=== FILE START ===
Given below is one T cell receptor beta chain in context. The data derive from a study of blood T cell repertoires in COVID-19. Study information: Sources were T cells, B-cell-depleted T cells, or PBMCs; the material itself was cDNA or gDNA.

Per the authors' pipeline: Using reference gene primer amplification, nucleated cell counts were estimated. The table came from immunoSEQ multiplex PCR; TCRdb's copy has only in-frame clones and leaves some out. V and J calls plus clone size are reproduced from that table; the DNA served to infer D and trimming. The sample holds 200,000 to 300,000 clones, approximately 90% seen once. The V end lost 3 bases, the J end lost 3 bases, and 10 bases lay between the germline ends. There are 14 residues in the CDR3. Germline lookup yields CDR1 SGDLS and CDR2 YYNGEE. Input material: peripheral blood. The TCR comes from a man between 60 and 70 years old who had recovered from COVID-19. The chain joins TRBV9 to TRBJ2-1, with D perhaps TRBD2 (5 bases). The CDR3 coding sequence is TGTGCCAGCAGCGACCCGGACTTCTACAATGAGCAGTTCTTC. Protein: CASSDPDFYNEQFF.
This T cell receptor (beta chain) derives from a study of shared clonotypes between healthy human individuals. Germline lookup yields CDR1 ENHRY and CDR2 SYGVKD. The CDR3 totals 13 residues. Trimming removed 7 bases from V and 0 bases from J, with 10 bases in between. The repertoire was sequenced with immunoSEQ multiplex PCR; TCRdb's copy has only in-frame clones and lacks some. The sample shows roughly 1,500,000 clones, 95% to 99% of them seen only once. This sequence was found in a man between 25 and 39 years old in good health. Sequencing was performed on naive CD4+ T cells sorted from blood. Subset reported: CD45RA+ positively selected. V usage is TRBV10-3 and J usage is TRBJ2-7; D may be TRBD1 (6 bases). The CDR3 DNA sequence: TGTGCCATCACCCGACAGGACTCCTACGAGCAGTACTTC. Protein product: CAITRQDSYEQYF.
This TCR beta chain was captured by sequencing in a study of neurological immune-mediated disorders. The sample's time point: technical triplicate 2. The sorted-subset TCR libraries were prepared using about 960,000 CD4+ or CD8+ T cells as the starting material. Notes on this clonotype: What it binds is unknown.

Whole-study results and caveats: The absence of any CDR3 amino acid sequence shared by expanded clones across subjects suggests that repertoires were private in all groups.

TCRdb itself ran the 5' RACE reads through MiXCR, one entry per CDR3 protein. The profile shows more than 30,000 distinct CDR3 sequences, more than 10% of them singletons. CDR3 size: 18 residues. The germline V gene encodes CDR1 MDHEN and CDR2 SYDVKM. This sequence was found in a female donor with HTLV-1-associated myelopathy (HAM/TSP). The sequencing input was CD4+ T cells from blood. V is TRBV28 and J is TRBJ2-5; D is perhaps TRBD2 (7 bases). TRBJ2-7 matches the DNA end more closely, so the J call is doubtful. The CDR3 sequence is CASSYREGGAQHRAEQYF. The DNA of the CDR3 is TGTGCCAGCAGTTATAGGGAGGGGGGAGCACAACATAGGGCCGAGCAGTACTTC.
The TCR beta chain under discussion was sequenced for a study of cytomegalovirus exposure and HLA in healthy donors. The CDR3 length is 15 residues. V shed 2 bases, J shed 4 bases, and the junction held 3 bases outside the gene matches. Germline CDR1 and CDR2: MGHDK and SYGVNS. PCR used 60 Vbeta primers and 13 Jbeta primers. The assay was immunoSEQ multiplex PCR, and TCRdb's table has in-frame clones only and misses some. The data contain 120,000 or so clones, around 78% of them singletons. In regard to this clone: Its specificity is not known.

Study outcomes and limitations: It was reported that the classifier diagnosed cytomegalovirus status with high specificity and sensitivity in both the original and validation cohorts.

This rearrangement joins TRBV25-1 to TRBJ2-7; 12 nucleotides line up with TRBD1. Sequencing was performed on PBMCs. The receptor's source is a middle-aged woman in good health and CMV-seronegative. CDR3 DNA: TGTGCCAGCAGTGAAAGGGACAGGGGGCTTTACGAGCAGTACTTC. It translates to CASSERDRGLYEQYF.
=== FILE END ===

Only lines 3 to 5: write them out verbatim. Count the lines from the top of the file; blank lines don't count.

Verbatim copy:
This T cell receptor (beta chain) derives from a study of shared clonotypes between healthy human individuals. Germline lookup yields CDR1 ENHRY and CDR2 SYGVKD. The CDR3 totals 13 residues. Trimming removed 7 bases from V and 0 bases from J, with 10 bases in between. The repertoire was sequenced with immunoSEQ multiplex PCR; TCRdb's copy has only in-frame clones and lacks some. The sample shows roughly 1,500,000 clones, 95% to 99% of them seen only once. This sequence was found in a man between 25 and 39 years old in good health. Sequencing was performed on naive CD4+ T cells sorted from blood. Subset reported: CD45RA+ positively selected. V usage is TRBV10-3 and J usage is TRBJ2-7; D may be TRBD1 (6 bases). The CDR3 DNA sequence: TGTGCCATCACCCGACAGGACTCCTACGAGCAGTACTTC. Protein product: CAITRQDSYEQYF.
This TCR beta chain was captured by sequencing in a study of neurological immune-mediated disorders. The sample's time point: technical triplicate 2. The sorted-subset TCR libraries were prepared using about 960,000 CD4+ or CD8+ T cells as the starting material. Notes on this clonotype: What it binds is unknown.

Whole-study results and caveats: The absence of any CDR3 amino acid sequence shared by expanded clones across subjects suggests that repertoires were private in all groups.